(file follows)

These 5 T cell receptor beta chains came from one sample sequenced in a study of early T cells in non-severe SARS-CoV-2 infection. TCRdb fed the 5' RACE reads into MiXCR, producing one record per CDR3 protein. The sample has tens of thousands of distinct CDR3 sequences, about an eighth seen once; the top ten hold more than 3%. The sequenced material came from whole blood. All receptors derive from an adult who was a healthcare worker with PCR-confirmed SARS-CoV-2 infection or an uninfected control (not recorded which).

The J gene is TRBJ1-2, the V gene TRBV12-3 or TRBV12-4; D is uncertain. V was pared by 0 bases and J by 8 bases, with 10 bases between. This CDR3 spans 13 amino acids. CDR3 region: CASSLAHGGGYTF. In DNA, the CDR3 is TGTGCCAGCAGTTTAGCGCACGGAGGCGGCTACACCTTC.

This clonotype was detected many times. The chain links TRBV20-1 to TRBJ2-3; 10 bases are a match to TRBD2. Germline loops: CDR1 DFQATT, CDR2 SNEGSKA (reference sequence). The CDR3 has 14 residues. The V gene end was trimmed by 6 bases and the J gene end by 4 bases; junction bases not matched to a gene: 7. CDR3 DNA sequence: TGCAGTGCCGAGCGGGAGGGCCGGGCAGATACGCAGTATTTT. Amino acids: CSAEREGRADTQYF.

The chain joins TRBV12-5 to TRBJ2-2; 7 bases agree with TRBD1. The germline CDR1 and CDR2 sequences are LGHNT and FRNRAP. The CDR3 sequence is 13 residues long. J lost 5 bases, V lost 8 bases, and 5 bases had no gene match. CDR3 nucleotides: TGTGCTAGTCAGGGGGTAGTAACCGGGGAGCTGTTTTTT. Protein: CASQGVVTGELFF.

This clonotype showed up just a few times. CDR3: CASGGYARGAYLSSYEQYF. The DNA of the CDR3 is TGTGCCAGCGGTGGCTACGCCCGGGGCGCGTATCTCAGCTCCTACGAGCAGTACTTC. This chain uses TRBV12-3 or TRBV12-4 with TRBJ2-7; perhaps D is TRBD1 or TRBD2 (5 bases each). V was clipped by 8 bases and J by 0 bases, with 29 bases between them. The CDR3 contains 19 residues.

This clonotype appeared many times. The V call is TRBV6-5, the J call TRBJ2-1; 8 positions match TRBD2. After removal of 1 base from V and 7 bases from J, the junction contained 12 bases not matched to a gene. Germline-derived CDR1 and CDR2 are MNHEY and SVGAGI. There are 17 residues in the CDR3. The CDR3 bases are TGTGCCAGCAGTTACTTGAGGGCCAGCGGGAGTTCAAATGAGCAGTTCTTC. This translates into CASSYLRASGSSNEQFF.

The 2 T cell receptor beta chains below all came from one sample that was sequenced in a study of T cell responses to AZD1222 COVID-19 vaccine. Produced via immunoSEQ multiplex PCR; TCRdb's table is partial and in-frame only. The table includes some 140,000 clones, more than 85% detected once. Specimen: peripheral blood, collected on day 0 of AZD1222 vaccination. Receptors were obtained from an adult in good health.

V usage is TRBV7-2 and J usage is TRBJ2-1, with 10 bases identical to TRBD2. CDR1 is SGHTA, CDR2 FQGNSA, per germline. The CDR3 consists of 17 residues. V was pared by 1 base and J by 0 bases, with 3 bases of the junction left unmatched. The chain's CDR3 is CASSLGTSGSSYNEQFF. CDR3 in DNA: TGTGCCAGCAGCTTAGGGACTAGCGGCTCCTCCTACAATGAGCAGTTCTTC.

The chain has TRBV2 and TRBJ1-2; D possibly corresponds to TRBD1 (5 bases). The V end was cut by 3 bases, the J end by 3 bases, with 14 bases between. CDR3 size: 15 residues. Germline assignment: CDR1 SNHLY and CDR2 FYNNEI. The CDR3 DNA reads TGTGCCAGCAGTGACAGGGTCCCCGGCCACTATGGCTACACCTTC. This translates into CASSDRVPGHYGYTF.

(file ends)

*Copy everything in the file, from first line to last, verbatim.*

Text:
These 5 T cell receptor beta chains came from one sample sequenced in a study of early T cells in non-severe SARS-CoV-2 infection. TCRdb fed the 5' RACE reads into MiXCR, producing one record per CDR3 protein. The sample has tens of thousands of distinct CDR3 sequences, about an eighth seen once; the top ten hold more than 3%. The sequenced material came from whole blood. All receptors derive from an adult who was a healthcare worker with PCR-confirmed SARS-CoV-2 infection or an uninfected control (not recorded which).

The J gene is TRBJ1-2, the V gene TRBV12-3 or TRBV12-4; D is uncertain. V was pared by 0 bases and J by 8 bases, with 10 bases between. This CDR3 spans 13 amino acids. CDR3 region: CASSLAHGGGYTF. In DNA, the CDR3 is TGTGCCAGCAGTTTAGCGCACGGAGGCGGCTACACCTTC.

This clonotype was detected many times. The chain links TRBV20-1 to TRBJ2-3; 10 bases are a match to TRBD2. Germline loops: CDR1 DFQATT, CDR2 SNEGSKA (reference sequence). The CDR3 has 14 residues. The V gene end was trimmed by 6 bases and the J gene end by 4 bases; junction bases not matched to a gene: 7. CDR3 DNA sequence: TGCAGTGCCGAGCGGGAGGGCCGGGCAGATACGCAGTATTTT. Amino acids: CSAEREGRADTQYF.

The chain joins TRBV12-5 to TRBJ2-2; 7 bases agree with TRBD1. The germline CDR1 and CDR2 sequences are LGHNT and FRNRAP. The CDR3 sequence is 13 residues long. J lost 5 bases, V lost 8 bases, and 5 bases had no gene match. CDR3 nucleotides: TGTGCTAGTCAGGGGGTAGTAACCGGGGAGCTGTTTTTT. Protein: CASQGVVTGELFF.

This clonotype showed up just a few times. CDR3: CASGGYARGAYLSSYEQYF. The DNA of the CDR3 is TGTGCCAGCGGTGGCTACGCCCGGGGCGCGTATCTCAGCTCCTACGAGCAGTACTTC. This chain uses TRBV12-3 or TRBV12-4 with TRBJ2-7; perhaps D is TRBD1 or TRBD2 (5 bases each). V was clipped by 8 bases and J by 0 bases, with 29 bases between them. The CDR3 contains 19 residues.

This clonotype appeared many times. The V call is TRBV6-5, the J call TRBJ2-1; 8 positions match TRBD2. After removal of 1 base from V and 7 bases from J, the junction contained 12 bases not matched to a gene. Germline-derived CDR1 and CDR2 are MNHEY and SVGAGI. There are 17 residues in the CDR3. The CDR3 bases are TGTGCCAGCAGTTACTTGAGGGCCAGCGGGAGTTCAAATGAGCAGTTCTTC. This translates into CASSYLRASGSSNEQFF.

The 2 T cell receptor beta chains below all came from one sample that was sequenced in a study of T cell responses to AZD1222 COVID-19 vaccine. Produced via immunoSEQ multiplex PCR; TCRdb's table is partial and in-frame only. The table includes some 140,000 clones, more than 85% detected once. Specimen: peripheral blood, collected on day 0 of AZD1222 vaccination. Receptors were obtained from an adult in good health.

V usage is TRBV7-2 and J usage is TRBJ2-1, with 10 bases identical to TRBD2. CDR1 is SGHTA, CDR2 FQGNSA, per germline. The CDR3 consists of 17 residues. V was pared by 1 base and J by 0 bases, with 3 bases of the junction left unmatched. The chain's CDR3 is CASSLGTSGSSYNEQFF. CDR3 in DNA: TGTGCCAGCAGCTTAGGGACTAGCGGCTCCTCCTACAATGAGCAGTTCTTC.

The chain has TRBV2 and TRBJ1-2; D possibly corresponds to TRBD1 (5 bases). The V end was cut by 3 bases, the J end by 3 bases, with 14 bases between. CDR3 size: 15 residues. Germline assignment: CDR1 SNHLY and CDR2 FYNNEI. The CDR3 DNA reads TGTGCCAGCAGTGACAGGGTCCCCGGCCACTATGGCTACACCTTC. This translates into CASSDRVPGHYGYTF.